Eric and I had been sleuthing for ideas for Sherlock Week for months, plotting the mysterious twists and turns of Camp d'Evegnee 2015. We'd huddle together like Sherlock and Watson on our Friday nights, deducing which of our ideas might help our little detectives have the most exhilarating time, no matter what their age.
I'll admit that during the last strangling, straggling days of my third semester in a row without a substantial break, I would think to myself while gasping through grading, "As soon as this is over, you can do Sherlock Week!"
Sherlock's Mystery Meal
We started off the week with a little lesson about deductive reasoning (you know, as most parents do on their vacation), and then Eric played some logic games with our novice investigators. For dinner our first night, we had "Sherlock's Mystery Meal," which was a four-course meal comprised of giggles, guesswork, and a few groans. The kids had to try and figure out which food or utensil might match with which clue.
There were some interesting culinary combinations like a complete course with only a knife, pepperoni, chocolate sauce, and a napkin. I've put both the menu and the answer key here. Eric and I used some of our best word-play skills to some up with the clues. I especially liked "Apricot Tree's Fruit" (popcorn), "Piggy Polka Dots" (pepperoni), Jonah's Weekend (whale crackers), Personal Shouting (Ice Cream), and "Favorite of the Lazy Student" (spoon).
You'll notice that in the photo below, Peter has a full-blown brownie sundae with ice cream, chocolate sauce and whipped cream. I was quite impressed with his deductive ability until the other kids told me that he had been getting brownies and ice cream for more than one course. Peter blatantly ignored the rule about only ordering each thing once, and he said, "Well! I figured out which numbers I needed for the dessert and I just kept ordering them!" (I honestly couldn't decide whether to be appalled or proud. . . maybe a little of each?) Eric and I didn't notice because we were too busy scurrying from the dining room to the kitchen with a total of TWENTY-EIGHT different courses for our greedy gumshoes!
Mystery Dinner or The Blind Feeding the Blind
Our second dinner for Sherlock Week involved dining at what Eric called "Café Aveugle." I don't think a group of seven little detectives could possibly be more delightful, despite being blindfolded and forced to eat whatever we placed in front of them.
We had them eat in two shifts so that the younger kids wouldn't be too nervous about what we were going to do to them.
We tried to choose foods with unpredictable tastes and shapes like drinkable yogurt, potstickers, and cheese curds.
One of the best moments of the evening was watching Marie try and eat a perogi. She couldn't see how big the item was that she had dangling from the end of her fork, so she kept missing her mouth.
Clearly our Peter, Peter picky eater didn't love some of the items he ate.
Later, when I asked Marie if it was scary to eat with a blindfold on, she said, "Oh no! It was fun!"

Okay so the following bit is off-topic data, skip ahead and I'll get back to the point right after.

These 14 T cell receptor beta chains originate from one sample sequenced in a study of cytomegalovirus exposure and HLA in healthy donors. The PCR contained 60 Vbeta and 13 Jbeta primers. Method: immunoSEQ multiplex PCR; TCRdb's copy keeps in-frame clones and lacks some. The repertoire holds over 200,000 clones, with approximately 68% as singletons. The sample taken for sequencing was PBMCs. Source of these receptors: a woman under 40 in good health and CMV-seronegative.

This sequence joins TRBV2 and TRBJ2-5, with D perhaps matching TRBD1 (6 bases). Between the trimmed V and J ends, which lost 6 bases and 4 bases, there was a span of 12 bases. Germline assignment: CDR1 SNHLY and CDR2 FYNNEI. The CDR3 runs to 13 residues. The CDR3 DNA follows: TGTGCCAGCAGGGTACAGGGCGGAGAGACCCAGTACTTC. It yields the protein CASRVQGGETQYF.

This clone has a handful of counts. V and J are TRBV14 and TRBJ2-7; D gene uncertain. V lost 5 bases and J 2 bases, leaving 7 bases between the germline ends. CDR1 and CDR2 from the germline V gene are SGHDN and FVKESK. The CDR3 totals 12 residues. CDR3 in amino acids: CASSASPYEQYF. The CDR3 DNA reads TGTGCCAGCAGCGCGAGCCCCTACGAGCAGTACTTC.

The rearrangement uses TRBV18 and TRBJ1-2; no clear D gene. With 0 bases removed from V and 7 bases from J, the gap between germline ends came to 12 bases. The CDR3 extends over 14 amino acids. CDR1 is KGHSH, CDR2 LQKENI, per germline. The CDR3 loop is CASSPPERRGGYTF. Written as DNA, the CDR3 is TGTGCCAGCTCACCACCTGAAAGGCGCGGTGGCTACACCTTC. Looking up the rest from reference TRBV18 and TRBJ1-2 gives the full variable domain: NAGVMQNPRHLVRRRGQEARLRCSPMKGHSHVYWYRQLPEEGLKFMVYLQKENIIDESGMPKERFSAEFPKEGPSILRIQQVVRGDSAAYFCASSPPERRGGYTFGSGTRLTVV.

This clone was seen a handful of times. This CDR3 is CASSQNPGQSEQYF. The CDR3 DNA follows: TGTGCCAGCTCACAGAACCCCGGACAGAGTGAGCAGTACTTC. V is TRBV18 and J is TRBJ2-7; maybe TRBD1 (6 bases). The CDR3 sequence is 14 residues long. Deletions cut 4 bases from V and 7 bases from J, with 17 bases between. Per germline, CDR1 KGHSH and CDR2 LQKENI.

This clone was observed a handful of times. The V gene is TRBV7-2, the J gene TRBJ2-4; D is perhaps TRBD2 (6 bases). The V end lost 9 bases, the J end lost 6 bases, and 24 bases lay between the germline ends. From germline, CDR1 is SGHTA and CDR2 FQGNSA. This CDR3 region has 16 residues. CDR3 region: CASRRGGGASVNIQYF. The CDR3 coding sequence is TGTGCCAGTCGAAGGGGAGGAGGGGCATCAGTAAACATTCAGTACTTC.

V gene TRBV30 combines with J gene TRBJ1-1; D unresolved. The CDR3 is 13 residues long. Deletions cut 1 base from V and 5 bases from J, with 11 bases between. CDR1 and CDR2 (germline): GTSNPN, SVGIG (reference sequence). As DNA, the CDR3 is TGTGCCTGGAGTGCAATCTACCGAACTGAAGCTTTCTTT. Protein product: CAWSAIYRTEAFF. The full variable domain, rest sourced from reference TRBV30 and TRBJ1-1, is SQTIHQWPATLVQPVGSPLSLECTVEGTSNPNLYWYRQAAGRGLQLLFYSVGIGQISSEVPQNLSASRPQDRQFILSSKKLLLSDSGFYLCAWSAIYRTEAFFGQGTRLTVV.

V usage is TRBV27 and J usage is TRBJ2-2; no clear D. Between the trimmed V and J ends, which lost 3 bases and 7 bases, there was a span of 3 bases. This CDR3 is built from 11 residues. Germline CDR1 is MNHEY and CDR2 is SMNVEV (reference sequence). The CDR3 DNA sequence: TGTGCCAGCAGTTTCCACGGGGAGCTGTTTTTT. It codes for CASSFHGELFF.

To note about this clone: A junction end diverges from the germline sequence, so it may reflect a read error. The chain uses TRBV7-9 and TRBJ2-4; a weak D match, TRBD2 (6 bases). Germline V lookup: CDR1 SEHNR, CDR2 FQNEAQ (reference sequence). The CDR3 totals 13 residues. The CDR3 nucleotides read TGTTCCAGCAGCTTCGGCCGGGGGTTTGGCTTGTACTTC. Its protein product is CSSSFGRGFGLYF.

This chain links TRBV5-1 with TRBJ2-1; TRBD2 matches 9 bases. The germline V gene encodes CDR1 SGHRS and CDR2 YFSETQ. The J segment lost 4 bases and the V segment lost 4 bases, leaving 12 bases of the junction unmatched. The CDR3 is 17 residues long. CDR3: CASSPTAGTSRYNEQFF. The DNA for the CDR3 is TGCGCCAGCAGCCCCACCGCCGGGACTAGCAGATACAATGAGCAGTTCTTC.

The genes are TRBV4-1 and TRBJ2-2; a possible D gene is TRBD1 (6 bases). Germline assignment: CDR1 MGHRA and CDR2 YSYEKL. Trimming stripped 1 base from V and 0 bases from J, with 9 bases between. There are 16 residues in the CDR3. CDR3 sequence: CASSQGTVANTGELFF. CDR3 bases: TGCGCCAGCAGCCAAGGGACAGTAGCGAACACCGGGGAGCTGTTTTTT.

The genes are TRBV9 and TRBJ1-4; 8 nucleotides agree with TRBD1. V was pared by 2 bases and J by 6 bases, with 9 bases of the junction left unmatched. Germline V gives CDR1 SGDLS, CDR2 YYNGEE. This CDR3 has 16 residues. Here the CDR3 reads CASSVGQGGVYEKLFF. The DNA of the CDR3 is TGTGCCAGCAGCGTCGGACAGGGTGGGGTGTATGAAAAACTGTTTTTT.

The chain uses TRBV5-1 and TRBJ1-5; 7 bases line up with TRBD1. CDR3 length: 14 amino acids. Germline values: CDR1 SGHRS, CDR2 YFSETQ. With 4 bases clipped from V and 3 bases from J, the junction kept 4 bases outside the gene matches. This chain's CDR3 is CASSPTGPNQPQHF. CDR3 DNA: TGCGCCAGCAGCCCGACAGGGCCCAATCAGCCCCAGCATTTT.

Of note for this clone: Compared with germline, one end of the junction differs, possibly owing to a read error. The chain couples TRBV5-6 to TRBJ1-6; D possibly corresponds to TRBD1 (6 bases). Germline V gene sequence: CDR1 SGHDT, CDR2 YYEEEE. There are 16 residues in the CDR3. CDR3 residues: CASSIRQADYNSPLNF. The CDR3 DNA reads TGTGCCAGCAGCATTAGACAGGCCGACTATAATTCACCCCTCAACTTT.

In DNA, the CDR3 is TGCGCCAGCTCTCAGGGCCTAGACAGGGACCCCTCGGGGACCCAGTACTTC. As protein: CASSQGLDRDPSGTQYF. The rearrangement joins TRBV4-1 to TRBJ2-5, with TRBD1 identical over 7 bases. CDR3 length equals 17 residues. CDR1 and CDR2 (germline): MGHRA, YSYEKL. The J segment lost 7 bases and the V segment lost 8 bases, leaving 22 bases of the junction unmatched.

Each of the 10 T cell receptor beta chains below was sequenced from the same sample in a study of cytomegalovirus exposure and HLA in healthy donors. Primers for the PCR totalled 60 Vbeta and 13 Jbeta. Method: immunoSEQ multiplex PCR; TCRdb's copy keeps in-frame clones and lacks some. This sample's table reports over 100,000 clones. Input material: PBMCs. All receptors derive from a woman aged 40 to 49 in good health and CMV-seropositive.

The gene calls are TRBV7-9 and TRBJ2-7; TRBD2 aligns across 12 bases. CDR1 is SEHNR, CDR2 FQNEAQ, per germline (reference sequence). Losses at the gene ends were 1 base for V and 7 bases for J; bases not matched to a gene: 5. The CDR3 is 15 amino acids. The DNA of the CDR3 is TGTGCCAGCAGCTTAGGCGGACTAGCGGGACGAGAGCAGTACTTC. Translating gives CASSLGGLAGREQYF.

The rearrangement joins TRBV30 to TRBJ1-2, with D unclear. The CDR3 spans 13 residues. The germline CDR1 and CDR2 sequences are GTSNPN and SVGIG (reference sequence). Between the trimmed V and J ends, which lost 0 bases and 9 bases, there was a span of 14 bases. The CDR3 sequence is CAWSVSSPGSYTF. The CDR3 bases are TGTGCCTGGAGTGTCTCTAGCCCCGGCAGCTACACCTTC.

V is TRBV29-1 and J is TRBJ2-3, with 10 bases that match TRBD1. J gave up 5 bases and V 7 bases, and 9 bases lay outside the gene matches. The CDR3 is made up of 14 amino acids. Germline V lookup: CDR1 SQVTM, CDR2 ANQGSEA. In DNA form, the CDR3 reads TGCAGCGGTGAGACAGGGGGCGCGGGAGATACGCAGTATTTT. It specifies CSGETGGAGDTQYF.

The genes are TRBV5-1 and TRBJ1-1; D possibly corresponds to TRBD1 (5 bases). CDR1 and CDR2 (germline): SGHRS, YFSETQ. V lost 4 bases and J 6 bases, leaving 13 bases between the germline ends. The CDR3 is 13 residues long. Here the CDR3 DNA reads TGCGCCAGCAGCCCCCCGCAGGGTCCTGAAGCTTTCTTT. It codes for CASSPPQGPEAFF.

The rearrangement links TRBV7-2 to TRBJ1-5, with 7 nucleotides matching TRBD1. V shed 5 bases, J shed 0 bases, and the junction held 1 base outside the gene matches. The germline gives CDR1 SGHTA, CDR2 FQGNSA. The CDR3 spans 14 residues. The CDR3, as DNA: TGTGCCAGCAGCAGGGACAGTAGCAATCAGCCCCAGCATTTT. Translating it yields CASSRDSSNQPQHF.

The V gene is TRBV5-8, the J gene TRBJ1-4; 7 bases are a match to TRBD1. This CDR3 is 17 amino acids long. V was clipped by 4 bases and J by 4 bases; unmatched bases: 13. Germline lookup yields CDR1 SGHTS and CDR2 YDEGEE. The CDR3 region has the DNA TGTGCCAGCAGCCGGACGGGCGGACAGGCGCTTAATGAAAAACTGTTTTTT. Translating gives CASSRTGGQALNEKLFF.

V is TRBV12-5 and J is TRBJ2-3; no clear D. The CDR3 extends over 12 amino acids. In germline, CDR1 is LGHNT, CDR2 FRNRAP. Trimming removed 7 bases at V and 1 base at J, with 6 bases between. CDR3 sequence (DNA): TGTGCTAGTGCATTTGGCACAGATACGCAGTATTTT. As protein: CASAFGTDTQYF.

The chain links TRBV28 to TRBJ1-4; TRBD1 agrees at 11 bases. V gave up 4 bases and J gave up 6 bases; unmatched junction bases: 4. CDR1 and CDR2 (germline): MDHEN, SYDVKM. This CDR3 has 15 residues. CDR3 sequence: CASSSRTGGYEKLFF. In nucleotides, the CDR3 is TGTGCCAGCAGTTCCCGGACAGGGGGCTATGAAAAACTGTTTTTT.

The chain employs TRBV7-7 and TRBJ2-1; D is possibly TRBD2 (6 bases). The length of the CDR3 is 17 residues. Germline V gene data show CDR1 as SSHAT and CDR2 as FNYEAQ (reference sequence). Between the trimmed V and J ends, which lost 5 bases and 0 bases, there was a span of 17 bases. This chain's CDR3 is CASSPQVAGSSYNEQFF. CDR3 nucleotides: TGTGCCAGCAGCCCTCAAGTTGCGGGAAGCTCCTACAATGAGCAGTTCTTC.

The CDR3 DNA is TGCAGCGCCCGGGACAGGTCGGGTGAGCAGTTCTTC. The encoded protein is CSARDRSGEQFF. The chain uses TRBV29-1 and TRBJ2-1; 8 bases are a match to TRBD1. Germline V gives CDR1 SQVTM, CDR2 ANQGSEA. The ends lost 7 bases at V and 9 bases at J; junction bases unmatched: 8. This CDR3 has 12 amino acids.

Mystery Meal #3
Our last dinner for Sherlock Week was a little less precarious, and we served the kids Korean Barbeque because they hadn't ever had it before (it was a bit tricky to think of something our adventurous eaters hadn't ever tried).
For dessert, we let them create wild liquid mixtures and called them "Mystery Drinks."
On our final day of Camp d'Evegnee, I woke up to a full day of Camp d'Evegnee on the horizon, glanced around at the mountainous peaks of folded laundry piled in my living room and said in my best chirpy Mom voice: "Hey guys! Who wants to play a Sherlock-based game??? It's called. . . 'See If You Can Figure Out Which Closet the Clothes Go in!' YAY!" They were surprisingly willing to play along, those blessed offspring of mine.
The Mystery of the Lost Boy
Our coup de grace for Sherlock Week for Camp d'Evegnee was on Friday when we asked our flock of budding detectives to go and get Charlie so we could get ice cream. This is the note they found in his bed (hopefully slightly bone-chilling, but not too creepy). They DID find him in the end, though, through a series of adventures involving deductive reasoning and the reconstruction of a ghostly back-story.
"I've taken the boy, You can have him back if you can find him. I saw him with you yesterday when I was with my friend, David Saylor, who is an expert on that place. He has even written books about it.That little boy looks just like my Joseph--the boy I lost in the tragedy on 6/5/76/. That blonde hair and those blue eyes. I thought I would never see him again. We named him after my grandfather, Joseph Ricks. If you can find all of the clues i will consider you worthy enough to get him back."
If a grieving psychopath lost a son on 6/5/76 in Rexburg, what kind of house would he build?
With the back-story about a man who lost a son in the Teton Flood, how could we not involve this awesome house somehow?
It was almost like someone had visited earlier that day and had coached the nice man working at the front desk of The Standard Journal about what to say to six kids who might come in later that day.
Again, it was almost like some people had visited earlier that day, making a donation to the museum, and asking the nice woman volunteering at the front desk to let the kids in for free to look at the newspapers if they just happened to show up later that day.
Our cute babysitter/caregiver of the kidnapped was reluctant to let me pay her for babysitting. I looked at her seriously, handed her some cash and said, "You have to take it. It's ransom money."